There was one bright spot in all the confusing flows: after a record $17BN of Actively Managed EU Equity Funds saw redemptions in March, the first week of April saw that come to an end indicating that supply from retail investors is slowing, at least in the near term.
One final note: we previously flagged that systematic accounts were the quickest to de-lever: the last 2 weeks of Feb were the biggest outflows since 2014, coinciding with a period where Quantitative directional funds P&L fell -7%. And while systematic flows are still mildly negative but have slowed sharply since (right chart below), the one group net accumulating equity over the past 2 weeks are Real Money/Institutional Accounts (bottom right chart).
Zoom has had quite a ride over the past few weeks, from darling WFH stock to virtually a piece of malware, as we declared earlier, especially now that attorneys general from at least 27 states have either raised questions or requested more information from Zoom about alleged privacy lapses that look more like negligence - or worse, greed.
And now, Buzzfeed reports that Google has banned employees from using Zoom on company laptops and computers because of the security risks associated with the software, according to internal company emails.
It's unclear why Google allowed employees to use Zoom on company equipment since Google has its own competitor app, Hang. The app has become wildly popular during the quarantine, as people have used it to do "virtual hangouts" including happy hours and workout sessions.
For Google, the math on Zoom is pretty straightforward: It's a competitor, and it could potentially expose company secrets to hackers and "Zoom Bombers".
But though Google of course has an ulterior motive, this certainly isn't a vote of confidence, and if more companies follow suit, that could be all she wrote for Zoom.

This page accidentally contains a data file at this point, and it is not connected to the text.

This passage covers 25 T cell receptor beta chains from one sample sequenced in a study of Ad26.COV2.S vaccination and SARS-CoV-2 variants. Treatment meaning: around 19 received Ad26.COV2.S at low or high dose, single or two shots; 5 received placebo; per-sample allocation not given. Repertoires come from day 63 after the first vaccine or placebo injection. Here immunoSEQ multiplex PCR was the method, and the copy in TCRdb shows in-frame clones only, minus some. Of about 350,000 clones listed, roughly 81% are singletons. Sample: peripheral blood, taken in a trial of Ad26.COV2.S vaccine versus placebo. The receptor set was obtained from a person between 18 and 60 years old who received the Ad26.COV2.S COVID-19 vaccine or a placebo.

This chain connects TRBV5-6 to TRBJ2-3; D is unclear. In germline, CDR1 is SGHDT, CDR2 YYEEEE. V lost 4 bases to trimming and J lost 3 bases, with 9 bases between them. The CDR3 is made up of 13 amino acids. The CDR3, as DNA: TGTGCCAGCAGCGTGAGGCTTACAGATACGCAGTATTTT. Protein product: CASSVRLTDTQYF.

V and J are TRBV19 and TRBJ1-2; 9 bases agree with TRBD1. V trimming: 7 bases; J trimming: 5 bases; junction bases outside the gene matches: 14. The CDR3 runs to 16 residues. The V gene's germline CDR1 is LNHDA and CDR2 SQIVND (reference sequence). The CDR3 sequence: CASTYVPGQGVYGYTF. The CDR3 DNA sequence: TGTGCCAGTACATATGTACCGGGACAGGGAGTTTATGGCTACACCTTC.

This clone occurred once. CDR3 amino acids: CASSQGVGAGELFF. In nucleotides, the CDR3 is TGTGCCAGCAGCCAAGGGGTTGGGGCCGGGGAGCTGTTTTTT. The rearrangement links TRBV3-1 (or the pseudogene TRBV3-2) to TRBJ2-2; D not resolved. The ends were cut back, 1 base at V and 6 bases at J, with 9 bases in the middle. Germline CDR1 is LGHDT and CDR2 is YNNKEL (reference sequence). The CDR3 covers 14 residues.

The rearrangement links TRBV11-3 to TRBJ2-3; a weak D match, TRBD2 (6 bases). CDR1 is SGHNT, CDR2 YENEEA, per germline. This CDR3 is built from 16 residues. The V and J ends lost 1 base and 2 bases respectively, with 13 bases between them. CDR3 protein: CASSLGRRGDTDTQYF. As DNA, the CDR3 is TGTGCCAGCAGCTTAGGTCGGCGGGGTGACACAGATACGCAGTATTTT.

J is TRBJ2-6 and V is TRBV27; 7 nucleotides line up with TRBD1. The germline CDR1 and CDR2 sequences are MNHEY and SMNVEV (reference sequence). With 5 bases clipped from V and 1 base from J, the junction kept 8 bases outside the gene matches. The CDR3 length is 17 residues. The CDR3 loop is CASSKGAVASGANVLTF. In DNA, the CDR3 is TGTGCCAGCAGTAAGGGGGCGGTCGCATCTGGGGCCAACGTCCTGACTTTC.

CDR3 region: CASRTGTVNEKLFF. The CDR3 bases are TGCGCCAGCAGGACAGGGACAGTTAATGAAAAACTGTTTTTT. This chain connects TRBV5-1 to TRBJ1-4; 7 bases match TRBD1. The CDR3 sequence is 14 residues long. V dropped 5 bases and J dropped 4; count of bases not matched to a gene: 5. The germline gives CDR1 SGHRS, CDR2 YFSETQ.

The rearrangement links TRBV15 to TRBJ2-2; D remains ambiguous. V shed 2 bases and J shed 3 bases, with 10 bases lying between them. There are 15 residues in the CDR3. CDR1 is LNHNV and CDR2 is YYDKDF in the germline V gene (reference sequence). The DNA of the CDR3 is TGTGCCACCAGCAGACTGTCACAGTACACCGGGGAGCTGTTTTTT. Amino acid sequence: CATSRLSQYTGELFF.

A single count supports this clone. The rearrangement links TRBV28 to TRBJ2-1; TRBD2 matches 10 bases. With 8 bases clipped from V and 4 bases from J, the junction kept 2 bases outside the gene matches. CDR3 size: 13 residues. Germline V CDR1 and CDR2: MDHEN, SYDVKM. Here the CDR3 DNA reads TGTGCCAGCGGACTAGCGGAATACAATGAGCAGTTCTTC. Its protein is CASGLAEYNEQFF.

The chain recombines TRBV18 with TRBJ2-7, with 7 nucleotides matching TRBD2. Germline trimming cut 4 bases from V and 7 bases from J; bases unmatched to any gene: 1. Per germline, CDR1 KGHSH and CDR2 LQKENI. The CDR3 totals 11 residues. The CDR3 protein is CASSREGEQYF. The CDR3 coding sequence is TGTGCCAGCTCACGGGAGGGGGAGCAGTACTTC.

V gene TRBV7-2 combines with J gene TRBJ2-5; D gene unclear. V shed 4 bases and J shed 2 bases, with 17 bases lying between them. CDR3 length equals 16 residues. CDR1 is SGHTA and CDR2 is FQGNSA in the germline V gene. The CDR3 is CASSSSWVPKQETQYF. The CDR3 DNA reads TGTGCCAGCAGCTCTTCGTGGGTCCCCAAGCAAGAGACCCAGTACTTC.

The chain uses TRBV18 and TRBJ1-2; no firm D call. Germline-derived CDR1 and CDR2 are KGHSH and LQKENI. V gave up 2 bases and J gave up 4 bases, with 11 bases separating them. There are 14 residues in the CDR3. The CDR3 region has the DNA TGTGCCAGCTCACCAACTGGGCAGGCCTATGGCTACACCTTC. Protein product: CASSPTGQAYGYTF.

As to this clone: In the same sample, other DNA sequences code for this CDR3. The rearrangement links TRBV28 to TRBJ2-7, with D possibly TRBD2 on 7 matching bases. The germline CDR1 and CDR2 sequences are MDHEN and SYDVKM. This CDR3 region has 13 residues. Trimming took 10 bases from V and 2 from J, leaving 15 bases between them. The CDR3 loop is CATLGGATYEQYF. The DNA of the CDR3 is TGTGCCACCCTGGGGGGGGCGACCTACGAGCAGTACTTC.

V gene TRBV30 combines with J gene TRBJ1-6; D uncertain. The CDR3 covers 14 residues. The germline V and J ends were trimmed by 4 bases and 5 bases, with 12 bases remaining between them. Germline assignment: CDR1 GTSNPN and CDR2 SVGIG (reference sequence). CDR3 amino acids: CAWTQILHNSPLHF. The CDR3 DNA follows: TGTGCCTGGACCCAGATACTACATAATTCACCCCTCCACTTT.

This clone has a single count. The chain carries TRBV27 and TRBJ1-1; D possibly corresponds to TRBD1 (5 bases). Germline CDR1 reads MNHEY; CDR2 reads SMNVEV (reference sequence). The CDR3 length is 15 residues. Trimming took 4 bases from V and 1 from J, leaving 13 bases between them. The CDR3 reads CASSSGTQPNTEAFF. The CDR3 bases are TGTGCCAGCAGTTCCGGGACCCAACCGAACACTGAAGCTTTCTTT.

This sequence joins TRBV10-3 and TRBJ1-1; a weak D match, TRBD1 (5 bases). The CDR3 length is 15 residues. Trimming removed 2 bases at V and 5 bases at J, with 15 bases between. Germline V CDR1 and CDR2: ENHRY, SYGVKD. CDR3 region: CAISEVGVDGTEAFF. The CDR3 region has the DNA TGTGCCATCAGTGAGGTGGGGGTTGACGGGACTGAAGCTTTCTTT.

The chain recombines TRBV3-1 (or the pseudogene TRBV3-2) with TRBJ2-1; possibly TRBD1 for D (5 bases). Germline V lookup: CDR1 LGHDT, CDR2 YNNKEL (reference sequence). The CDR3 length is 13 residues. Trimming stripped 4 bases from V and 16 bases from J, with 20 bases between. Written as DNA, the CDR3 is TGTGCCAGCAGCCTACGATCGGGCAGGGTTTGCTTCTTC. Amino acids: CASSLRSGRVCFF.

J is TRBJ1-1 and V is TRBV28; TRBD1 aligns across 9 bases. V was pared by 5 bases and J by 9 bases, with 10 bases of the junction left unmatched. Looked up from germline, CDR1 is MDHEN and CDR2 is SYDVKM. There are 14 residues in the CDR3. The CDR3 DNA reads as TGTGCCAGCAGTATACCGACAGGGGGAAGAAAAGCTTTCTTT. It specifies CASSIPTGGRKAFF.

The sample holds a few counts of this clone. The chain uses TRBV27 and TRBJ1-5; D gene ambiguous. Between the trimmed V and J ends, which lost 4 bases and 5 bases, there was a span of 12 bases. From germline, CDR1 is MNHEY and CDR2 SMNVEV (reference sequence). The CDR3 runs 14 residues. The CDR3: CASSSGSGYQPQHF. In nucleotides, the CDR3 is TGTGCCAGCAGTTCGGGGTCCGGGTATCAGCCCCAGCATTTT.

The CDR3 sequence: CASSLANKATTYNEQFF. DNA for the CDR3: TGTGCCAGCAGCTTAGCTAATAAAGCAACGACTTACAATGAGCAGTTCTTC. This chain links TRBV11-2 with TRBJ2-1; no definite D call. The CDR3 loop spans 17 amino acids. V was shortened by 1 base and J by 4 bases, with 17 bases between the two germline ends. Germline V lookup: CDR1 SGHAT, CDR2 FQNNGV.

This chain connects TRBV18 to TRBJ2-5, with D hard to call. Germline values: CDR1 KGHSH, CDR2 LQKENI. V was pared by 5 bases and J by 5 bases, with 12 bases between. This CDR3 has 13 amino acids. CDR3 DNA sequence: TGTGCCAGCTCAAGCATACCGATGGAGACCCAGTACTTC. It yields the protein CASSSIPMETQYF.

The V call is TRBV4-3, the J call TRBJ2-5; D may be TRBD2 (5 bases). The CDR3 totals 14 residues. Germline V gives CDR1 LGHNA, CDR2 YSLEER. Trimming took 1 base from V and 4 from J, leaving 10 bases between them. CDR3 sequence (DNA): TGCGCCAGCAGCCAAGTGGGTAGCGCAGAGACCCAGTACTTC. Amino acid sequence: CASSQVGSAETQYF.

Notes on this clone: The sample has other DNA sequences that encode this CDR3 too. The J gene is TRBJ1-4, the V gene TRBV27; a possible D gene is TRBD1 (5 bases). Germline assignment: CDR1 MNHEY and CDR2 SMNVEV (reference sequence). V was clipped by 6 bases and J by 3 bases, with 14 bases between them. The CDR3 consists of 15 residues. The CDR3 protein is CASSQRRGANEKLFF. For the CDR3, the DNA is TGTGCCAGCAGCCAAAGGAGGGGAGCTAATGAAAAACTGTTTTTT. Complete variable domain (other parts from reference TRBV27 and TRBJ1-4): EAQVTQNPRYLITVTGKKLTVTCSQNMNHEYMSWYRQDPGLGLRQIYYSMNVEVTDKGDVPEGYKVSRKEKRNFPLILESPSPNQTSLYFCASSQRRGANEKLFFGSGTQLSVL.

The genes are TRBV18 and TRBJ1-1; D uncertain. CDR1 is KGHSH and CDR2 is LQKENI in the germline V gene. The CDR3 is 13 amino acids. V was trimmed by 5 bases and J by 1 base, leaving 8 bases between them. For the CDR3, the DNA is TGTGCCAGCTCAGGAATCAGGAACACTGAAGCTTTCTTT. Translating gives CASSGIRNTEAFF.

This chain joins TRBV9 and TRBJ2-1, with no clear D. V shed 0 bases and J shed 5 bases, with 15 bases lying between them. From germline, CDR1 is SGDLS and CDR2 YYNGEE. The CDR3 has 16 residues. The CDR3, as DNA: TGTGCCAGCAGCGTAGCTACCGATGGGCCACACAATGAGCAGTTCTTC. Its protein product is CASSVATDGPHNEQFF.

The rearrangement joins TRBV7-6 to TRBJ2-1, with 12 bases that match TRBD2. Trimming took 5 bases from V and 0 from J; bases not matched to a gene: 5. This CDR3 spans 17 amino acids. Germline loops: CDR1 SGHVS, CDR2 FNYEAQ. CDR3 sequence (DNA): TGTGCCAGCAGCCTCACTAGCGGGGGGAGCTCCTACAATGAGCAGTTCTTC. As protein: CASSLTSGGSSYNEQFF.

While the use of hydroxychloroquine (and zinc) to treat COVID-19 has dominated headlines for weeks, a new method of treatment developed by Johns Hopkins Hospital has just been given special approval by the FDA to be fast-tracked.
Known as convalescent serum therapy, the antibody-rich blood plasma from COVID-19 survivors is drawn, bagged, and given to critically ill patients.
While the FDA began allowing limited use of the therapy on March 24 for hospitals in Houston and New York City (with an "expanded access program" pending), Johns Hopkins is concurrently developing the therapy with the goal of preventing otherwise healthy front-line medical staff from getting sick. The university is awaiting FDA approval for a second clinical trial on patients who are slightly to moderately ill to see if it can reduce or eliminate COVID-19.
Under the leadership of immunologist Arturo Casadevall, the Johns Hopkins team is collaborating with physicians and scientists around the country to establish a network of at least 40 hospitals and blood banks in 20 states for the collection, isolation, and processing of blood plasma.
More via Johns Hopkins (emphasis ours):
People who recover from an infection develop antibodies that circulate in the blood and can neutralize the pathogen. Researchers hope to use the technique to treat critically ill COVID-19 patients and boost the immune systems of health care providers and first responders. Currently there are no proven drug therapies or effective vaccines for treating the novel coronavirus.